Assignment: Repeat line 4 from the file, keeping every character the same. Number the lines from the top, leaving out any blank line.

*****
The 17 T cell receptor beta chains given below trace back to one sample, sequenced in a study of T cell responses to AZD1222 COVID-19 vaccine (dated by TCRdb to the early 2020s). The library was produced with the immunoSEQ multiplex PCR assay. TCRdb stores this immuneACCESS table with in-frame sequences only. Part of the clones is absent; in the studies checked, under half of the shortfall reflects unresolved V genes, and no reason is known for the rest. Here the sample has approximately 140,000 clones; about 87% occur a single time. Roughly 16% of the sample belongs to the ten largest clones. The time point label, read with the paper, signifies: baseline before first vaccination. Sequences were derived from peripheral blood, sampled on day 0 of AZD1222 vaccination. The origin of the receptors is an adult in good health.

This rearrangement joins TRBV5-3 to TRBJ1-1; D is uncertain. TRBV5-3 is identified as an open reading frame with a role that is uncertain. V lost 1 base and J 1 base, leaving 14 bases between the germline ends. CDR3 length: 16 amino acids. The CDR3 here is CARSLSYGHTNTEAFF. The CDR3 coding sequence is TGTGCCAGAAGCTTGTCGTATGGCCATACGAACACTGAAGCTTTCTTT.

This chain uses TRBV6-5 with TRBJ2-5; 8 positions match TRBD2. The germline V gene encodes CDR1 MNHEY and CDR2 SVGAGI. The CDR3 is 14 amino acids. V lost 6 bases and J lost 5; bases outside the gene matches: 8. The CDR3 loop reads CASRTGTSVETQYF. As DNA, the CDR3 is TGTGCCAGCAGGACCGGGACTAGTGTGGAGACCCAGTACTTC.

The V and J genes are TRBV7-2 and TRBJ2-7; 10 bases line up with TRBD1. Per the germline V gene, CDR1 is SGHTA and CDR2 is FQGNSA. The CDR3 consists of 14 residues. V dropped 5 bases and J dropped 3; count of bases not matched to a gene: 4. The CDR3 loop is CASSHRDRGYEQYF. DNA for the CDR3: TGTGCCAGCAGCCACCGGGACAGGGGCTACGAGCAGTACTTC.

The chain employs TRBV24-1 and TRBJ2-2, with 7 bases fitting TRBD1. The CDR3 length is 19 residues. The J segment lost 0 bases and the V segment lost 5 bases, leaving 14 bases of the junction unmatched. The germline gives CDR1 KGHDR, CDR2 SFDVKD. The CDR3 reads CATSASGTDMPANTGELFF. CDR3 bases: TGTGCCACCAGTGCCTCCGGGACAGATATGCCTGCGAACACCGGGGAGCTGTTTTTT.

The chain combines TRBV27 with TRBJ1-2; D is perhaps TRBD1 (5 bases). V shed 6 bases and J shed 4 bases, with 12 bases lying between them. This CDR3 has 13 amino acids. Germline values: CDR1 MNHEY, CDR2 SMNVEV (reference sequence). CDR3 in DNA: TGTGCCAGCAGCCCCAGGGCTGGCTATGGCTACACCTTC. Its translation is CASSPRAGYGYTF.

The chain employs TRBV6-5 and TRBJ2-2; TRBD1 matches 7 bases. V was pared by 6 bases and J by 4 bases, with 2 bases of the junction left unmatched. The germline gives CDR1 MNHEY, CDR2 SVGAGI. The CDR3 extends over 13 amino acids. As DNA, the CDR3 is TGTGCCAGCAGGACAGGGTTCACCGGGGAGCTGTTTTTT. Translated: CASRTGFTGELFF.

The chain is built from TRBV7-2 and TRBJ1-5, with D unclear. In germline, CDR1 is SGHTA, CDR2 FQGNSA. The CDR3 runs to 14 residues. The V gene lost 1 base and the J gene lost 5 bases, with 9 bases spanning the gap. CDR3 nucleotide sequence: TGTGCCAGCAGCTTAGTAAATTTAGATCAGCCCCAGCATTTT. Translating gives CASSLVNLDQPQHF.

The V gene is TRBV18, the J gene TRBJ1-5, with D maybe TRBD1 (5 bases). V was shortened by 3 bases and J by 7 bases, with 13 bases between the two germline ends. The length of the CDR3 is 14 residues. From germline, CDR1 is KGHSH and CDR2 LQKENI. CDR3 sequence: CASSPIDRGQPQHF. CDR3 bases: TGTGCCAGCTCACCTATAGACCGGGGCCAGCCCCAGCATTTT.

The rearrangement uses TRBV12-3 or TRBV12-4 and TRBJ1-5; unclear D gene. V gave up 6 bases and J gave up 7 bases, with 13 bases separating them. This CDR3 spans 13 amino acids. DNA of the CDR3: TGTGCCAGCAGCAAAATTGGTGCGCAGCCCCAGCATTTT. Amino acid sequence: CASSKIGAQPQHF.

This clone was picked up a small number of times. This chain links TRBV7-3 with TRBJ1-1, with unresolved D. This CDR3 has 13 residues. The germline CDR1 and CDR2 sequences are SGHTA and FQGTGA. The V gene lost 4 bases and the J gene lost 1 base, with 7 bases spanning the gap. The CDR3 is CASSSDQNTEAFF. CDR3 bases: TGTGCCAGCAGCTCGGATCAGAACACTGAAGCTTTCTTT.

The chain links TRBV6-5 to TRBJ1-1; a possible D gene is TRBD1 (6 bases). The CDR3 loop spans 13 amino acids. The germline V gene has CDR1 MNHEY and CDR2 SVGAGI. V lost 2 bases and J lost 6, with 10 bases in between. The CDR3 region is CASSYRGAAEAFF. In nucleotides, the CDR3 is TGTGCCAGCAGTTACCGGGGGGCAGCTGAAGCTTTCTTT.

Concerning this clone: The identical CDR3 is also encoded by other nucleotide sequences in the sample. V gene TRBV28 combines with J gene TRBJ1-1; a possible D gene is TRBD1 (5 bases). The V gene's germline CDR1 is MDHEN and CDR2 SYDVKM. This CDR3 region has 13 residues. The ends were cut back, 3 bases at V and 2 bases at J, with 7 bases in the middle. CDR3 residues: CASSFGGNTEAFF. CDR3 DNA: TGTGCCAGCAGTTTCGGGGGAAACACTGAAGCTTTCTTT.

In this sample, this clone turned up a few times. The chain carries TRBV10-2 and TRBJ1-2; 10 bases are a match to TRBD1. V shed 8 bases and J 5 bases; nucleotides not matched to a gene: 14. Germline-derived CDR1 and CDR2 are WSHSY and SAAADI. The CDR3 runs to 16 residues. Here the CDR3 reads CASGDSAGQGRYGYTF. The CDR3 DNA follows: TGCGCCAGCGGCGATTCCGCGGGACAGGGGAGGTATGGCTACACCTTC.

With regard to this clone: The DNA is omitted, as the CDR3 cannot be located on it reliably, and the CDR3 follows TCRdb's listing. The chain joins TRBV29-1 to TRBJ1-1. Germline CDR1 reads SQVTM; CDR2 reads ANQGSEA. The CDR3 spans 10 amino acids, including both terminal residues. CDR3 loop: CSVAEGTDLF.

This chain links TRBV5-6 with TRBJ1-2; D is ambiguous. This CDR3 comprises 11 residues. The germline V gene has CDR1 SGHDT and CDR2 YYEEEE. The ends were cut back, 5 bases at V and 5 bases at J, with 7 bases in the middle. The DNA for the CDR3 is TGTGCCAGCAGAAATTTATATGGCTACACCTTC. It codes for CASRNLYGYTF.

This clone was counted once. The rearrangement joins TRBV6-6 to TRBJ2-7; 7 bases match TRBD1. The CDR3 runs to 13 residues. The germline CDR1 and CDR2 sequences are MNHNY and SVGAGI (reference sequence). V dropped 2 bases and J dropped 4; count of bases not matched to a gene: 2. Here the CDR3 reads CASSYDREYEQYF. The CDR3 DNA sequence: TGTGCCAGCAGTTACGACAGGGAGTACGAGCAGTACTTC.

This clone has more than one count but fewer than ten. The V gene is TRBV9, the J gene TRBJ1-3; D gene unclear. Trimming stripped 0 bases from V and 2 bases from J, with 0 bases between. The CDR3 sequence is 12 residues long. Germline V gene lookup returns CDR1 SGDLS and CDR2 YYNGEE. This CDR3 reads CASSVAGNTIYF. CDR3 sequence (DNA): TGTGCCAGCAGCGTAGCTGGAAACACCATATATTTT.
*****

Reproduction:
The V and J genes are TRBV7-2 and TRBJ2-7; 10 bases line up with TRBD1. Per the germline V gene, CDR1 is SGHTA and CDR2 is FQGNSA. The CDR3 consists of 14 residues. V dropped 5 bases and J dropped 3; count of bases not matched to a gene: 4. The CDR3 loop is CASSHRDRGYEQYF. DNA for the CDR3: TGTGCCAGCAGCCACCGGGACAGGGGCTACGAGCAGTACTTC.